Griefer Nation

Griefer Nation
You Don't Know Jack

Dave Thomas | 15 Nov 2005 07:00
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Since I started to work on my Really Big Jack Thompson story, he has: been denounced by the National Institute on Media and the Family; denounced them back; announced a contest to build a satirical game based on a gamer who goes on a rampage and kills a lot of people; had a couple of developers make the game; reneged on his offer to pay $10,000 to a charity if the game was built, which led the fine fellows at Penny Arcade to respond by writing a $10,000 check to charity to cover Jack's original promise and then sell "I Hate Jack Thompson" t-shirts, which led Jack to send a letter to the Seattle Police Department suggesting the PA guys were harassing him. Most recently, activist gamers responded to Jack's threats against PA by urging the Florida bar to consider this as misconduct.

And I haven't been working on the story that long.

You can pick up the phone and call Jack. His phone number is on his website. Just don't expect much. If you're lucky, you'll get his answering machine. Leave a message, if you like, but unless, I suppose, you are CNN or Fox News, he won't call you back. If you're lucky, Jack will pick up the phone with a gruff, flat, "Hello." You won't get a, "Jack Thompson, Attorney at law. How may I help you and may Sam and Dan Houser burn a million years in hell for bringing Grand Theft Auto into the world." Instead you get a short cautious conversation along the lines of, "Who are you, what do you want?" - the sort of stuff Neo kept asking in the Matrix. If Jack warms up to you, he might even divulge his email address with a plea to "Not share it with anyone," since he's been getting a lot of death threats. If you are not lucky, he'll brush you off as a fanboy looking for a pound of flesh with an, "I'm too busy to talk now." What's frustrating is whether you get happy Jack or mad Jack on the line seems to be a lottery. Every time I tried to arrange an interview with him, it seemed like a different Jack had answered the phone.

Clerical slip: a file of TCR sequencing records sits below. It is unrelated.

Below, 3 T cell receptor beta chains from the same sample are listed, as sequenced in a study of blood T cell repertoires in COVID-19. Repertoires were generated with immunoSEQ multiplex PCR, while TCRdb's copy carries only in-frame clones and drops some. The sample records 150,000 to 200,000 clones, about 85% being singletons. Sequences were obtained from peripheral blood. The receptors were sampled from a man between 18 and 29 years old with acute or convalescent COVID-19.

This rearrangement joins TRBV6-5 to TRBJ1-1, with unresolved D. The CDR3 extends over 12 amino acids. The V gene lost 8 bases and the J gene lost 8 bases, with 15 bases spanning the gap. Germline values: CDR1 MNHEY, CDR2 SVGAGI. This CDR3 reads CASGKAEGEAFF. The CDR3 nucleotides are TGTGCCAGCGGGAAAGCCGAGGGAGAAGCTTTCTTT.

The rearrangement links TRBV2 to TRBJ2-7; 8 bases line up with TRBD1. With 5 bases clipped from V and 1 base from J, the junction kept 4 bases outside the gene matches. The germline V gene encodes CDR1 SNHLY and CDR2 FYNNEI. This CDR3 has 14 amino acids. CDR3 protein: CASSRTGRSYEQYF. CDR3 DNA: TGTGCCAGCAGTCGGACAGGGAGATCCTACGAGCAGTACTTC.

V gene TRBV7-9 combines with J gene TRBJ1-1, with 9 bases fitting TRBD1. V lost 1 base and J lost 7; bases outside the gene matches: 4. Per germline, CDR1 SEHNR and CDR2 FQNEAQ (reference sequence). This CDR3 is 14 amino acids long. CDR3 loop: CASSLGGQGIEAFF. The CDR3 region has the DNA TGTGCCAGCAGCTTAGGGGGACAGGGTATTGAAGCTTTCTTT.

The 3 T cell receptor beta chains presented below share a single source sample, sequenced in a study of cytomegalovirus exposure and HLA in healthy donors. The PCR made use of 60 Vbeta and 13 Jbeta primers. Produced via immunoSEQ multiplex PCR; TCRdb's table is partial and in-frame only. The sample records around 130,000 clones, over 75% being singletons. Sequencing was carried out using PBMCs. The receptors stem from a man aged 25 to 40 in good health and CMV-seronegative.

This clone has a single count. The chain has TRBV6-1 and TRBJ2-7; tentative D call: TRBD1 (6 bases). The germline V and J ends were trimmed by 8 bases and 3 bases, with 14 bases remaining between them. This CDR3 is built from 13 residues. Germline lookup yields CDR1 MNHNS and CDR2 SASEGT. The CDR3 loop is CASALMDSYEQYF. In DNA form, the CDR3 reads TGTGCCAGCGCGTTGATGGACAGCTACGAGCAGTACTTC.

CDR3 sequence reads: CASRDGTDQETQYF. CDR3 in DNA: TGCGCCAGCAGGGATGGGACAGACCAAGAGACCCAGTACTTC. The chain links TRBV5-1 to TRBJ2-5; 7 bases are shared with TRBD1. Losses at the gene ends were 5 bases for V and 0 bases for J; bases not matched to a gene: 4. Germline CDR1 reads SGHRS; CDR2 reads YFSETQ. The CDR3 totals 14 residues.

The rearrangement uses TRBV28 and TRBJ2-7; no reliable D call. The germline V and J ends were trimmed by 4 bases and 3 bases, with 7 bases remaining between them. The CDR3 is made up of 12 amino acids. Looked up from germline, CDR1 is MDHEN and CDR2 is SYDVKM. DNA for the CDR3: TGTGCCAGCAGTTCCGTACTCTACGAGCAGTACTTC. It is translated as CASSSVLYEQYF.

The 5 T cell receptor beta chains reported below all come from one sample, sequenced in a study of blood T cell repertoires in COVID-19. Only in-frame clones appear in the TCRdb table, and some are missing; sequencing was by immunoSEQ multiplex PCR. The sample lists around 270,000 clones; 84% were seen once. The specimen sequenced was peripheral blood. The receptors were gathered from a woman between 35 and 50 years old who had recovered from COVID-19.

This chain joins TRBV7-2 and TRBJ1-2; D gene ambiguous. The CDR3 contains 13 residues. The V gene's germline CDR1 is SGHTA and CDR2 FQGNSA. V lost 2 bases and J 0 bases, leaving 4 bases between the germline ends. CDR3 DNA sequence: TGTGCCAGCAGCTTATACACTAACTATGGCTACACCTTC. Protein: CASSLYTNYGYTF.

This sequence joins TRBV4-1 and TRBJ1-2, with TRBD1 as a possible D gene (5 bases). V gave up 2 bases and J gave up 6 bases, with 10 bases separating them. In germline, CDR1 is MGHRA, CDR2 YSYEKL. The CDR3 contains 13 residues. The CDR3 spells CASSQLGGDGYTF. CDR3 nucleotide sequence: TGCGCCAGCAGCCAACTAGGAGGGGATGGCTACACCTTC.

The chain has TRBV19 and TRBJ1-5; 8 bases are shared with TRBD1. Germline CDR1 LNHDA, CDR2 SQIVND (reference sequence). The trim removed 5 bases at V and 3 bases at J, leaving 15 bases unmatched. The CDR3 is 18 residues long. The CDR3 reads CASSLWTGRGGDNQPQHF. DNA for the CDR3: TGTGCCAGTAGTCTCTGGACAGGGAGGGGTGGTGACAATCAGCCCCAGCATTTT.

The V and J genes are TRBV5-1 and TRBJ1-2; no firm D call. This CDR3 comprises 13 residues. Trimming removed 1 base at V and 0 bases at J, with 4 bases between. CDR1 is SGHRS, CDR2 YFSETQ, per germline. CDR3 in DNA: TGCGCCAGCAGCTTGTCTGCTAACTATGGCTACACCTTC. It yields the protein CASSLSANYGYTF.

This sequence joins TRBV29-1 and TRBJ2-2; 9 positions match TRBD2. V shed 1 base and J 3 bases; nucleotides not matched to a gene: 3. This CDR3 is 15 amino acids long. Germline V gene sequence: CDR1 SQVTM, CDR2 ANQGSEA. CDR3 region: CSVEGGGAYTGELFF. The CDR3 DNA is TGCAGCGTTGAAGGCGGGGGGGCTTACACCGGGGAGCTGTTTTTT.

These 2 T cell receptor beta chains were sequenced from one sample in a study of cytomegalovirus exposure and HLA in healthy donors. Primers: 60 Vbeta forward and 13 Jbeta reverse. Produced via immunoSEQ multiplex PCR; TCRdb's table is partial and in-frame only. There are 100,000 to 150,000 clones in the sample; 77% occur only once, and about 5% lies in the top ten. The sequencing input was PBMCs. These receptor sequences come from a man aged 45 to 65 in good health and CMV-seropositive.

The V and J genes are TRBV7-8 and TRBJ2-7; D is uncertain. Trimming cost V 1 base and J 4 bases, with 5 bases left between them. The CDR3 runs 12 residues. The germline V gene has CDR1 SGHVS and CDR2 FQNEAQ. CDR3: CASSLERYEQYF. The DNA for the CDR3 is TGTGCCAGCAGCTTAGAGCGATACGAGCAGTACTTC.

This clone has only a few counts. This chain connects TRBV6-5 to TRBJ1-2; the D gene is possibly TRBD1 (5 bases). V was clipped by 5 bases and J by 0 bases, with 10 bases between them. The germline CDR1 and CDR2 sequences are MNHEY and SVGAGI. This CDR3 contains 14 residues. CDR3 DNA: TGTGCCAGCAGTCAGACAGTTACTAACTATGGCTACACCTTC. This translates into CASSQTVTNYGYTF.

Both Jack's seem to agree, however, talking to the gaming press wasn't the best way to advance his cause. Better, I guess, to spend time on television getting the facts wrong (like claiming characters in The Sims come equipped with pubic hair and genitals) and stirring up concern in parents already too busy or lazy to just sit down in front of the PS2 long enough to see what their kids are, in fact, playing.

But what bothers me isn't that Jack gets things wrong in the name of making a point. It's that he seems to get them wrong just enough to make his point. And that's why, even though gamers righteously dismiss Jack as some square who's not hip to what the kids are doing, the rest of the world sees Jack as a guy in a nice suit who just might have a point.

And I wonder if this is actually his technique.

If you want to hurt someone, I mean really hurt them, don't make up outrageous lies. Tell lies that are so close to the truth that they might be true, even if they are completely made up. Tell the world that George Bush has that kid Mikey from the Life commercials tied up in the White House basement and no one can take it seriously. Our president may be many things, but he's not going to get a cameo in Silence of the Lambs III. Tell the world that Bush is in the pocket of the oil industry and it doesn't matter whether it is true or not. It just sounds plausible.

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